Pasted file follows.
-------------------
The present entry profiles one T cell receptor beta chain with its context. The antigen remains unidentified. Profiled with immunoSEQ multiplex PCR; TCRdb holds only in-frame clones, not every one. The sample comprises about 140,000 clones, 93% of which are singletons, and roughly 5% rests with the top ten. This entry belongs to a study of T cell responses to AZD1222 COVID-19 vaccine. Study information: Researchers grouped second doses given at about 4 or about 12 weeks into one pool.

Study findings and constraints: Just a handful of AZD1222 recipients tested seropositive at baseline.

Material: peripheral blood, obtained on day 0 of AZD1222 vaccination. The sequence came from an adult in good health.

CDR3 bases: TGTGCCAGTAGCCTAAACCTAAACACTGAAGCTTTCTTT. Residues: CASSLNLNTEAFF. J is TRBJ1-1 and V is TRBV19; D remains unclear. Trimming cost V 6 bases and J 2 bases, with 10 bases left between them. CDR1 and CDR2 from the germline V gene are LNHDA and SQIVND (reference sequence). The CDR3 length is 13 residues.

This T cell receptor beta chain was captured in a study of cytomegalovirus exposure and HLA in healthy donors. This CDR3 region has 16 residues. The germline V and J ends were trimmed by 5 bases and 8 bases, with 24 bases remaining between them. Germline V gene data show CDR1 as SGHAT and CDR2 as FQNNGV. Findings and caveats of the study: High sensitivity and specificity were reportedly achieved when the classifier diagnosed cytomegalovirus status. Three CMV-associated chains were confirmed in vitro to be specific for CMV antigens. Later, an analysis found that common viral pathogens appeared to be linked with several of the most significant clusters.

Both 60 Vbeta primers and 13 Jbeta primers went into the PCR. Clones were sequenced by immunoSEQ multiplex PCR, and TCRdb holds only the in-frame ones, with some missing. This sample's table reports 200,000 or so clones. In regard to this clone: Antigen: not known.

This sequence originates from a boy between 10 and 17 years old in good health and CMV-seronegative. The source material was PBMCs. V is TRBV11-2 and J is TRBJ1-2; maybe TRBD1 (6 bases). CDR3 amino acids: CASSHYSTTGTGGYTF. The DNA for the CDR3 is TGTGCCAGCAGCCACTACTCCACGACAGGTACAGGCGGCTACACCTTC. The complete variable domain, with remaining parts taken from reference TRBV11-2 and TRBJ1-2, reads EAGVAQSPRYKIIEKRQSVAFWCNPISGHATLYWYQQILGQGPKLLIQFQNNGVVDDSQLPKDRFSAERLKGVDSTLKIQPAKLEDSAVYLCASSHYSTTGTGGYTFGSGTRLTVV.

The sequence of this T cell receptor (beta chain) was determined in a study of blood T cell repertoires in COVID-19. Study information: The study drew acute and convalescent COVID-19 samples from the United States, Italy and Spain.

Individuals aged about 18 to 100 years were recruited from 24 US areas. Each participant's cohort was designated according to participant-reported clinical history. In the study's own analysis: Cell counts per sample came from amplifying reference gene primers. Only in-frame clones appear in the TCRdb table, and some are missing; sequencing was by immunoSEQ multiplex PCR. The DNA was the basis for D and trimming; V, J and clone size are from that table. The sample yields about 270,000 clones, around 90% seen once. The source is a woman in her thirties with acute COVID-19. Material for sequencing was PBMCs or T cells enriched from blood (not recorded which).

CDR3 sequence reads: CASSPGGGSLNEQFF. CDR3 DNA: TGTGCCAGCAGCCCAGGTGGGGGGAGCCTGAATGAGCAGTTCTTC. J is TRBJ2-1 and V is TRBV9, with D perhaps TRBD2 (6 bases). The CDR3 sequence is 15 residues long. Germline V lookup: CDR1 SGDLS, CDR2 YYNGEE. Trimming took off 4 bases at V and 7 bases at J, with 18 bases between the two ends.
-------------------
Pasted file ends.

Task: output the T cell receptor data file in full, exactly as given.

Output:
The present entry profiles one T cell receptor beta chain with its context. The antigen remains unidentified. Profiled with immunoSEQ multiplex PCR; TCRdb holds only in-frame clones, not every one. The sample comprises about 140,000 clones, 93% of which are singletons, and roughly 5% rests with the top ten. This entry belongs to a study of T cell responses to AZD1222 COVID-19 vaccine. Study information: Researchers grouped second doses given at about 4 or about 12 weeks into one pool.

Study findings and constraints: Just a handful of AZD1222 recipients tested seropositive at baseline.

Material: peripheral blood, obtained on day 0 of AZD1222 vaccination. The sequence came from an adult in good health.

CDR3 bases: TGTGCCAGTAGCCTAAACCTAAACACTGAAGCTTTCTTT. Residues: CASSLNLNTEAFF. J is TRBJ1-1 and V is TRBV19; D remains unclear. Trimming cost V 6 bases and J 2 bases, with 10 bases left between them. CDR1 and CDR2 from the germline V gene are LNHDA and SQIVND (reference sequence). The CDR3 length is 13 residues.

This T cell receptor beta chain was captured in a study of cytomegalovirus exposure and HLA in healthy donors. This CDR3 region has 16 residues. The germline V and J ends were trimmed by 5 bases and 8 bases, with 24 bases remaining between them. Germline V gene data show CDR1 as SGHAT and CDR2 as FQNNGV. Findings and caveats of the study: High sensitivity and specificity were reportedly achieved when the classifier diagnosed cytomegalovirus status. Three CMV-associated chains were confirmed in vitro to be specific for CMV antigens. Later, an analysis found that common viral pathogens appeared to be linked with several of the most significant clusters.

Both 60 Vbeta primers and 13 Jbeta primers went into the PCR. Clones were sequenced by immunoSEQ multiplex PCR, and TCRdb holds only the in-frame ones, with some missing. This sample's table reports 200,000 or so clones. In regard to this clone: Antigen: not known.

This sequence originates from a boy between 10 and 17 years old in good health and CMV-seronegative. The source material was PBMCs. V is TRBV11-2 and J is TRBJ1-2; maybe TRBD1 (6 bases). CDR3 amino acids: CASSHYSTTGTGGYTF. The DNA for the CDR3 is TGTGCCAGCAGCCACTACTCCACGACAGGTACAGGCGGCTACACCTTC. The complete variable domain, with remaining parts taken from reference TRBV11-2 and TRBJ1-2, reads EAGVAQSPRYKIIEKRQSVAFWCNPISGHATLYWYQQILGQGPKLLIQFQNNGVVDDSQLPKDRFSAERLKGVDSTLKIQPAKLEDSAVYLCASSHYSTTGTGGYTFGSGTRLTVV.

The sequence of this T cell receptor (beta chain) was determined in a study of blood T cell repertoires in COVID-19. Study information: The study drew acute and convalescent COVID-19 samples from the United States, Italy and Spain.

Individuals aged about 18 to 100 years were recruited from 24 US areas. Each participant's cohort was designated according to participant-reported clinical history. In the study's own analysis: Cell counts per sample came from amplifying reference gene primers. Only in-frame clones appear in the TCRdb table, and some are missing; sequencing was by immunoSEQ multiplex PCR. The DNA was the basis for D and trimming; V, J and clone size are from that table. The sample yields about 270,000 clones, around 90% seen once. The source is a woman in her thirties with acute COVID-19. Material for sequencing was PBMCs or T cells enriched from blood (not recorded which).

CDR3 sequence reads: CASSPGGGSLNEQFF. CDR3 DNA: TGTGCCAGCAGCCCAGGTGGGGGGAGCCTGAATGAGCAGTTCTTC. J is TRBJ2-1 and V is TRBV9, with D perhaps TRBD2 (6 bases). The CDR3 sequence is 15 residues long. Germline V lookup: CDR1 SGDLS, CDR2 YYNGEE. Trimming took off 4 bases at V and 7 bases at J, with 18 bases between the two ends.